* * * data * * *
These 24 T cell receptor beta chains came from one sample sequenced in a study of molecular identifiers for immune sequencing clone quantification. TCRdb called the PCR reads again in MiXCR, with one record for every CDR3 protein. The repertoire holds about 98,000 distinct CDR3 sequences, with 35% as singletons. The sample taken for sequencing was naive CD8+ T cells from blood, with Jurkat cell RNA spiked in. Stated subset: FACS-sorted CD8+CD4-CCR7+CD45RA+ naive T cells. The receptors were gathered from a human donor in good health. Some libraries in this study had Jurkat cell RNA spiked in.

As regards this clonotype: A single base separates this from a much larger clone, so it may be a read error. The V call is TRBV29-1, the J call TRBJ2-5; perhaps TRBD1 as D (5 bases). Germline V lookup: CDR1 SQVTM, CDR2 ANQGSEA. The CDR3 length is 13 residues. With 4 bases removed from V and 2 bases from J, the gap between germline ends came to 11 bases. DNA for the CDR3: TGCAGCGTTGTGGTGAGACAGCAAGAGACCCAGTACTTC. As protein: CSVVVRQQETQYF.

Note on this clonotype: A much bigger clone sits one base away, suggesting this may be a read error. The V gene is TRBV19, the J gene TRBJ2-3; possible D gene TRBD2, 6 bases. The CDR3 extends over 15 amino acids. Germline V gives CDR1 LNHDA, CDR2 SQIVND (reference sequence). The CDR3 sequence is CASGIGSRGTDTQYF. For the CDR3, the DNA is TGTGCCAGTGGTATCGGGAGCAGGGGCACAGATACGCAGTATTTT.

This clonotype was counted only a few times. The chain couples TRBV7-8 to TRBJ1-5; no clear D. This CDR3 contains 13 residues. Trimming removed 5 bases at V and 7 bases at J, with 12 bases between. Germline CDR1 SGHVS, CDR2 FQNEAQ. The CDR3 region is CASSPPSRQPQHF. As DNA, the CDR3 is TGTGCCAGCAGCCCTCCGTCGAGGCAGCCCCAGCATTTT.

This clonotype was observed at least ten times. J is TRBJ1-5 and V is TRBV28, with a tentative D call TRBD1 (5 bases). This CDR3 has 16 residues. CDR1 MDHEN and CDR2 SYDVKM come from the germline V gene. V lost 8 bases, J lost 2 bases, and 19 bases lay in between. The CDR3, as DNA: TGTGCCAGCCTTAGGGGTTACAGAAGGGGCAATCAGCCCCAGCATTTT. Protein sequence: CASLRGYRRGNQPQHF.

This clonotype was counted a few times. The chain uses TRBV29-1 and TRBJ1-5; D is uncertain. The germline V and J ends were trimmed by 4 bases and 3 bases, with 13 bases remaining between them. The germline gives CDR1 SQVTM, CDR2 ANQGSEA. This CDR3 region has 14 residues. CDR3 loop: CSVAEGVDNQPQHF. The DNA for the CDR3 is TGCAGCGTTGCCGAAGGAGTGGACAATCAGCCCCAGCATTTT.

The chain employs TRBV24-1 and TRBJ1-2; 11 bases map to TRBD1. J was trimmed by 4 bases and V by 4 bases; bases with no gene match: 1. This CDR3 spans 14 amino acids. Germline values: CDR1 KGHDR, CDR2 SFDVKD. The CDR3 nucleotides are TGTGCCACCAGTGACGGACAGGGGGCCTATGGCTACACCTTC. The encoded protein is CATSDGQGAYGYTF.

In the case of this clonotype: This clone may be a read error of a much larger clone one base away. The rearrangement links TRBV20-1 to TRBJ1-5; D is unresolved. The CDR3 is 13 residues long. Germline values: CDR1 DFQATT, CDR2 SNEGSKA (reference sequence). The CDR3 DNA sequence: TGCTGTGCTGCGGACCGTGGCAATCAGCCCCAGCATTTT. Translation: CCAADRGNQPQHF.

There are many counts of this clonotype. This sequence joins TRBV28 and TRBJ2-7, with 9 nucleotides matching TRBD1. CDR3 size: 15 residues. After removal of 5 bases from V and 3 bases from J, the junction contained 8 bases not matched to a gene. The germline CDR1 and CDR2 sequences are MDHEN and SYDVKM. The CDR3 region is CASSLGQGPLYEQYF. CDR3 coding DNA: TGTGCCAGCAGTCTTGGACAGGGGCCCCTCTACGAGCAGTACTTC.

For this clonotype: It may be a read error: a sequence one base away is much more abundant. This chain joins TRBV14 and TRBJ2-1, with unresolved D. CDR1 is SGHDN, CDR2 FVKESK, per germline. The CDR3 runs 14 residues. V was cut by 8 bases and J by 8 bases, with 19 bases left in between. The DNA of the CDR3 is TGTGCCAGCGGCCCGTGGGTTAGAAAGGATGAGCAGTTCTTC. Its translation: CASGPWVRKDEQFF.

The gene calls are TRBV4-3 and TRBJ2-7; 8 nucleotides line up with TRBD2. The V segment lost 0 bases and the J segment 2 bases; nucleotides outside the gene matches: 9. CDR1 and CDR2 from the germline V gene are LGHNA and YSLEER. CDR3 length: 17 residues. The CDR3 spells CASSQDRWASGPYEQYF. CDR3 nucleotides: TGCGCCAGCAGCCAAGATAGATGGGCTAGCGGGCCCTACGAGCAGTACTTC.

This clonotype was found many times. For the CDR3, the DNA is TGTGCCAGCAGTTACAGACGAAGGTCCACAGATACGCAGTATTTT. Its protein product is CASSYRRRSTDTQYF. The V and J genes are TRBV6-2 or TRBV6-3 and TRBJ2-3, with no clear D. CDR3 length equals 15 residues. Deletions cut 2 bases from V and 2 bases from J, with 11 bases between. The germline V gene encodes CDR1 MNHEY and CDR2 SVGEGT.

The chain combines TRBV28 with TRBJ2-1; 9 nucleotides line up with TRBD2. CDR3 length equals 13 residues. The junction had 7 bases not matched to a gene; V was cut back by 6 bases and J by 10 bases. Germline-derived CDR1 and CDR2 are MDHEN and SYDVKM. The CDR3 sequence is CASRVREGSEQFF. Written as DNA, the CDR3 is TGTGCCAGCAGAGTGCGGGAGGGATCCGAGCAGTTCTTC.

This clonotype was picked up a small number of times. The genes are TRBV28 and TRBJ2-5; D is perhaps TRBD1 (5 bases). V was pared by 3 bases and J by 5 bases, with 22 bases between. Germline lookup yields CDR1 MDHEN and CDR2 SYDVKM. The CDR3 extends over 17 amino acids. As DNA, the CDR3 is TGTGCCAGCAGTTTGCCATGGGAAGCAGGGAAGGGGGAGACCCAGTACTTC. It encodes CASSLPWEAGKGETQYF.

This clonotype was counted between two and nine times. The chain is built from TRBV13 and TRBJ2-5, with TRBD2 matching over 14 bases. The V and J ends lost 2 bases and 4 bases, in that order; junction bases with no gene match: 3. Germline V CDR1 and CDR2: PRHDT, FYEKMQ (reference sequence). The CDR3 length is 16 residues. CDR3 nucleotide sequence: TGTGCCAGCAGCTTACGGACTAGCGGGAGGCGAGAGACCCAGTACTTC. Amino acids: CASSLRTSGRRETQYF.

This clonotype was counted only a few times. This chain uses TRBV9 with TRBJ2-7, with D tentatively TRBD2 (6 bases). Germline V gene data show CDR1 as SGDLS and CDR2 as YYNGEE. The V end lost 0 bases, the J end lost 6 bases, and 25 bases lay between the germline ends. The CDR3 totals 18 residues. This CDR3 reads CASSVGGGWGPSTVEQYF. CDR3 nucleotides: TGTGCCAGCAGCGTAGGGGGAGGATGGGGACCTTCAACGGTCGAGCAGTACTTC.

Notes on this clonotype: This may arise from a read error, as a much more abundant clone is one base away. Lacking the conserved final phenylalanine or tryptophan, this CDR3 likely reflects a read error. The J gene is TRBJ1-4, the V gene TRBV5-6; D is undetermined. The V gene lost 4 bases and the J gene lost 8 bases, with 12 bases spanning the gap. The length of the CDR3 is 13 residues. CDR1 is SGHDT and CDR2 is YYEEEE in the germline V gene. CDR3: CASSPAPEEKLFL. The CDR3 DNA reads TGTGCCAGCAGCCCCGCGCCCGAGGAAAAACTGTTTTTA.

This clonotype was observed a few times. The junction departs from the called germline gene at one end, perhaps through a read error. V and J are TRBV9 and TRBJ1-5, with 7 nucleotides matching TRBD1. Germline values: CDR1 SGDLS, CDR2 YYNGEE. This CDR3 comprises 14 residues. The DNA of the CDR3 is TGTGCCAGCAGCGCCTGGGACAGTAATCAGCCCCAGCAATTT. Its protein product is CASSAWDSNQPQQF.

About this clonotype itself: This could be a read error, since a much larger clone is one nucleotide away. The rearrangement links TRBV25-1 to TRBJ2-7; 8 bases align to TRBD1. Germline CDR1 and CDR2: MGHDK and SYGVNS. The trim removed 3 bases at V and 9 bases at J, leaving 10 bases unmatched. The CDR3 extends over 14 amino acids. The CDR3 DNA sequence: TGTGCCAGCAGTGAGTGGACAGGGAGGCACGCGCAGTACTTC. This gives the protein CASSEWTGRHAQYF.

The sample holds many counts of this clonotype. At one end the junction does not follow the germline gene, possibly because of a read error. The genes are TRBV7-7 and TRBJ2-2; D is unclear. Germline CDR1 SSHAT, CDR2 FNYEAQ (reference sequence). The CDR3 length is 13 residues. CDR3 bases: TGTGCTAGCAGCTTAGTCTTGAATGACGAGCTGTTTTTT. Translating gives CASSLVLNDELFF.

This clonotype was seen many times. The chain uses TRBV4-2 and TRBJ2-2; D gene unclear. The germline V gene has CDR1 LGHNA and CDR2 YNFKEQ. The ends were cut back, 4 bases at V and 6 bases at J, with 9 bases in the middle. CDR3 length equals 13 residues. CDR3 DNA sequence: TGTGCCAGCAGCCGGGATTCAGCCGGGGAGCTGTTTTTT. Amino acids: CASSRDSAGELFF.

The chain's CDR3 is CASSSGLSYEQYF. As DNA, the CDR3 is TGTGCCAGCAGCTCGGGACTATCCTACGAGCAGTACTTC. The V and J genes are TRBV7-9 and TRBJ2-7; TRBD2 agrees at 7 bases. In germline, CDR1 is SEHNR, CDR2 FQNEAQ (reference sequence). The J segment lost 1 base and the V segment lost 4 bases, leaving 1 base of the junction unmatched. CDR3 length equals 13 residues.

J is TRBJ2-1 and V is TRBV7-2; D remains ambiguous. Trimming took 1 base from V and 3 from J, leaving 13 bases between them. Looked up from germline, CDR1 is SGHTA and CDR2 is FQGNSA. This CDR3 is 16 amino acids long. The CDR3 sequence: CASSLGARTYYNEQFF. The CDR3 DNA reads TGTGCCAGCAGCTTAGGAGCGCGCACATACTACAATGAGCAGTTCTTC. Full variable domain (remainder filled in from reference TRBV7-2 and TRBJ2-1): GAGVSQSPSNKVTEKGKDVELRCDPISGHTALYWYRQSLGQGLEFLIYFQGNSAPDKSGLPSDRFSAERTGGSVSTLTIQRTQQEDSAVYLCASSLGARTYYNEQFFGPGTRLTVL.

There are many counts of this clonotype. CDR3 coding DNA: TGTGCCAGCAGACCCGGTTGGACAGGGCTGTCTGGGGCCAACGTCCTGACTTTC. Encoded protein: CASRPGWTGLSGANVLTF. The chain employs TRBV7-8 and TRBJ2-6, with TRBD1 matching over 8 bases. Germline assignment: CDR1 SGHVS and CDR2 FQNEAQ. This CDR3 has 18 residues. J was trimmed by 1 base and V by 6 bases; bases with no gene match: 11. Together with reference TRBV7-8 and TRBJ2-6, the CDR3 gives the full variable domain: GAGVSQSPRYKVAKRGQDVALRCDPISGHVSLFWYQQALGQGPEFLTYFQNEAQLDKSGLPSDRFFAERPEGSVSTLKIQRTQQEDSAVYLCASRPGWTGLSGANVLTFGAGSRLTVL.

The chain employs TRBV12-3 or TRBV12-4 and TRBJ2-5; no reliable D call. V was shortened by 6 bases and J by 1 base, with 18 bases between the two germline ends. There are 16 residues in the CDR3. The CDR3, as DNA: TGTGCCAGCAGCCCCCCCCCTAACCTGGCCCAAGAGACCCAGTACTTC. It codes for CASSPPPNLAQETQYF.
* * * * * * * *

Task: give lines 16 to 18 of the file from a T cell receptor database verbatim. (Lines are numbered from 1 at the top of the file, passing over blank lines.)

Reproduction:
This clonotype was counted only a few times. This chain uses TRBV9 with TRBJ2-7, with D tentatively TRBD2 (6 bases). Germline V gene data show CDR1 as SGDLS and CDR2 as YYNGEE. The V end lost 0 bases, the J end lost 6 bases, and 25 bases lay between the germline ends. The CDR3 totals 18 residues. This CDR3 reads CASSVGGGWGPSTVEQYF. CDR3 nucleotides: TGTGCCAGCAGCGTAGGGGGAGGATGGGGACCTTCAACGGTCGAGCAGTACTTC.

Notes on this clonotype: This may arise from a read error, as a much more abundant clone is one base away. Lacking the conserved final phenylalanine or tryptophan, this CDR3 likely reflects a read error. The J gene is TRBJ1-4, the V gene TRBV5-6; D is undetermined. The V gene lost 4 bases and the J gene lost 8 bases, with 12 bases spanning the gap. The length of the CDR3 is 13 residues. CDR1 is SGHDT and CDR2 is YYEEEE in the germline V gene. CDR3: CASSPAPEEKLFL. The CDR3 DNA reads TGTGCCAGCAGCCCCGCGCCCGAGGAAAAACTGTTTTTA.

This clonotype was observed a few times. The junction departs from the called germline gene at one end, perhaps through a read error. V and J are TRBV9 and TRBJ1-5, with 7 nucleotides matching TRBD1. Germline values: CDR1 SGDLS, CDR2 YYNGEE. This CDR3 comprises 14 residues. The DNA of the CDR3 is TGTGCCAGCAGCGCCTGGGACAGTAATCAGCCCCAGCAATTT. Its protein product is CASSAWDSNQPQQF.